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Biden’s Democracy Summit Convenes as U.S. Hits a ‘Rough Patch’

“This is the defining challenge of our time,” Mr. Biden said, reprising a theme from his 2020 campaign, during which he argued that Mr. Trump had undermined democracy at home and coddled dictators abroad.

Aiming to put substance behind that rhetoric, the White House announced on Thursday that Mr. Biden planned to work with Congress to spend about $424 million to support independent news media overseas, combat corruption, aid activists, advance technology and defend fair elections. The administration also intends to combat “digital authoritarianism” through greater export controls of technologies that can empower surveillance states.

Particulars of how such initiatives might work were being discussed at the summit in sessions on elections, technology, the rule of law and human rights.

The summit’s two main foils, Russia and China, denounced the event before it even began. Last Friday, China’s foreign ministry issued a report depicting an American government ruled by dollars and paralyzed by division and, citing the Jan. 6 Capitol riot, said that “the gunshots and farce on Capitol Hill have completely revealed what is underneath the gorgeous appearance of the American-style democracy.”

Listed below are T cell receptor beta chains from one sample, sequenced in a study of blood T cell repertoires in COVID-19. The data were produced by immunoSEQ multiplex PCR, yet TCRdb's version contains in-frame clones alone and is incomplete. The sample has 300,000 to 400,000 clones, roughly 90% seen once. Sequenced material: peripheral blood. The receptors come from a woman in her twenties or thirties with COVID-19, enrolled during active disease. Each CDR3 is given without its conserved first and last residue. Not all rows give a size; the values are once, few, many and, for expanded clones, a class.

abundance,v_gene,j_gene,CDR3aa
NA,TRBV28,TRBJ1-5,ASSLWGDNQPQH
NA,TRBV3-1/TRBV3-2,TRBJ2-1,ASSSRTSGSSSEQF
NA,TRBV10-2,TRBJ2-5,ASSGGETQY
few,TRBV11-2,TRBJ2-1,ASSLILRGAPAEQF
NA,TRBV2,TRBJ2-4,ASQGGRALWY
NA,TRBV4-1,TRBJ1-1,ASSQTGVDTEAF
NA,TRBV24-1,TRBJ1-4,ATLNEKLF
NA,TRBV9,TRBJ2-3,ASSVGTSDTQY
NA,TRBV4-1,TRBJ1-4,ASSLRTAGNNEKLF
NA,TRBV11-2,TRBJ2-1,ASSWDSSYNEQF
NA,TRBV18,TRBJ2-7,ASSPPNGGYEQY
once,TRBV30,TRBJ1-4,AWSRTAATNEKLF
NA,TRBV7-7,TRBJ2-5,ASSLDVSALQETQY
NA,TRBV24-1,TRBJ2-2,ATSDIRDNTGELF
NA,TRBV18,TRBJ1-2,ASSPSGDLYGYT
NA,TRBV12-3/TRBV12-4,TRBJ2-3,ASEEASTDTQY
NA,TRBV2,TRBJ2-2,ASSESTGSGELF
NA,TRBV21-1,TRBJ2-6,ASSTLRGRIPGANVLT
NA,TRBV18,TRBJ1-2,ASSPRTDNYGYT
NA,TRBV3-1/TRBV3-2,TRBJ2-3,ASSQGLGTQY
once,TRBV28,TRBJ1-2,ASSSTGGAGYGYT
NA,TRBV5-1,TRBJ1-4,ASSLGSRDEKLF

Russia’s foreign ministry spokeswoman last month called it “pathetic” that the United States “claims the right to decide who is worthy of being called a democracy and who is not.” The two nations even teamed up in the form of an unusual joint opinion essay by their respective ambassadors to Washington, which charged that the summit was based on a “Cold War mentality” that divided the world into competing blocs.

Gergely Gulyás, a leading member of Hungary’s parliament, said his country “does not have the same serious democratic problems as the United States,” citing the millions of Americans who believe the 2020 election result was fraudulent, Hungarian news media reported.

But the event drew supportive words from participants on Thursday. “Democracy is not a given, it must be fought for,” Ukraine’s president, Volodymyr Zelensky, wrote on Twitter. Poland’s president, Andrzej Duda, said that his country’s support for democracy in Eastern Europe was “a beautiful task, but it has its consequences. It has made us the target of the Kremlin propaganda.” (Freedom House, a democracy advocacy group, finds that Poland’s ruling Law and Justice party has rolled back some of that country’s democratic progress, but still rates the country just below the United States in terms of political freedom.)

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